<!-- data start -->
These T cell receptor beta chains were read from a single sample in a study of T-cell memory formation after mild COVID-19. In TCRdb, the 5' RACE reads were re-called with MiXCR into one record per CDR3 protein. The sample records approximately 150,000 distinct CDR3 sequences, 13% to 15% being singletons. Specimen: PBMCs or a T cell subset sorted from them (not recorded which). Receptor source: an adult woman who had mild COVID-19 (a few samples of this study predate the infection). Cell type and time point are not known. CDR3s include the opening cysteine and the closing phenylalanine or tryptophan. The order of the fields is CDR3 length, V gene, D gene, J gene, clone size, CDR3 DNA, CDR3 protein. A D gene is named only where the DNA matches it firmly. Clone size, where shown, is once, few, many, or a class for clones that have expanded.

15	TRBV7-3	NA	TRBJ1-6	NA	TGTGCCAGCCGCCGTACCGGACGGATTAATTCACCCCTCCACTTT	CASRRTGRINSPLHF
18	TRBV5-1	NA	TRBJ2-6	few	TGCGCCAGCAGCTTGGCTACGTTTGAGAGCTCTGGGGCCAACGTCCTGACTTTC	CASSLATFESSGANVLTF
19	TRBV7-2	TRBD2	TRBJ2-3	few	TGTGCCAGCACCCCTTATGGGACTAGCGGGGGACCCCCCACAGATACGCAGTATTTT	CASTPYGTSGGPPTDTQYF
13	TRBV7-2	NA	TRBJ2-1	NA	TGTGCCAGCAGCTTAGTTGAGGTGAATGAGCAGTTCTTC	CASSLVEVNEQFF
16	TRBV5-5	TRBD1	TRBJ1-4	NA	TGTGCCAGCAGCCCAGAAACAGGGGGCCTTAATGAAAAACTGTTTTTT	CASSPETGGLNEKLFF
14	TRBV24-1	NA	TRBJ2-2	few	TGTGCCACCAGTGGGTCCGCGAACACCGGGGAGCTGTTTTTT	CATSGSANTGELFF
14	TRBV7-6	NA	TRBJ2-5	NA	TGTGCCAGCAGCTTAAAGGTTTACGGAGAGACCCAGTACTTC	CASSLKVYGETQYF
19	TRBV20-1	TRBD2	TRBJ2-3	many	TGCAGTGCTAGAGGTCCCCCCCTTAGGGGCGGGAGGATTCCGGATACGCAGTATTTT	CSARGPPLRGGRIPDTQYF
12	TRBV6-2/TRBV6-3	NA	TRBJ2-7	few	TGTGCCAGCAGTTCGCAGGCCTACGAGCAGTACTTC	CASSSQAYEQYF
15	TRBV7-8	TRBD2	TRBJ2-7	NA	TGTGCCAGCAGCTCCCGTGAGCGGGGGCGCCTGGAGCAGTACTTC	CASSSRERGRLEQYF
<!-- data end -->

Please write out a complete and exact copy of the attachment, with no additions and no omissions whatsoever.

These T cell receptor beta chains were read from a single sample in a study of T-cell memory formation after mild COVID-19. In TCRdb, the 5' RACE reads were re-called with MiXCR into one record per CDR3 protein. The sample records approximately 150,000 distinct CDR3 sequences, 13% to 15% being singletons. Specimen: PBMCs or a T cell subset sorted from them (not recorded which). Receptor source: an adult woman who had mild COVID-19 (a few samples of this study predate the infection). Cell type and time point are not known. CDR3s include the opening cysteine and the closing phenylalanine or tryptophan. The order of the fields is CDR3 length, V gene, D gene, J gene, clone size, CDR3 DNA, CDR3 protein. A D gene is named only where the DNA matches it firmly. Clone size, where shown, is once, few, many, or a class for clones that have expanded.

15	TRBV7-3	NA	TRBJ1-6	NA	TGTGCCAGCCGCCGTACCGGACGGATTAATTCACCCCTCCACTTT	CASRRTGRINSPLHF
18	TRBV5-1	NA	TRBJ2-6	few	TGCGCCAGCAGCTTGGCTACGTTTGAGAGCTCTGGGGCCAACGTCCTGACTTTC	CASSLATFESSGANVLTF
19	TRBV7-2	TRBD2	TRBJ2-3	few	TGTGCCAGCACCCCTTATGGGACTAGCGGGGGACCCCCCACAGATACGCAGTATTTT	CASTPYGTSGGPPTDTQYF
13	TRBV7-2	NA	TRBJ2-1	NA	TGTGCCAGCAGCTTAGTTGAGGTGAATGAGCAGTTCTTC	CASSLVEVNEQFF
16	TRBV5-5	TRBD1	TRBJ1-4	NA	TGTGCCAGCAGCCCAGAAACAGGGGGCCTTAATGAAAAACTGTTTTTT	CASSPETGGLNEKLFF
14	TRBV24-1	NA	TRBJ2-2	few	TGTGCCACCAGTGGGTCCGCGAACACCGGGGAGCTGTTTTTT	CATSGSANTGELFF
14	TRBV7-6	NA	TRBJ2-5	NA	TGTGCCAGCAGCTTAAAGGTTTACGGAGAGACCCAGTACTTC	CASSLKVYGETQYF
19	TRBV20-1	TRBD2	TRBJ2-3	many	TGCAGTGCTAGAGGTCCCCCCCTTAGGGGCGGGAGGATTCCGGATACGCAGTATTTT	CSARGPPLRGGRIPDTQYF
12	TRBV6-2/TRBV6-3	NA	TRBJ2-7	few	TGTGCCAGCAGTTCGCAGGCCTACGAGCAGTACTTC	CASSSQAYEQYF
15	TRBV7-8	TRBD2	TRBJ2-7	NA	TGTGCCAGCAGCTCCCGTGAGCGGGGGCGCCTGGAGCAGTACTTC	CASSSRERGRLEQYF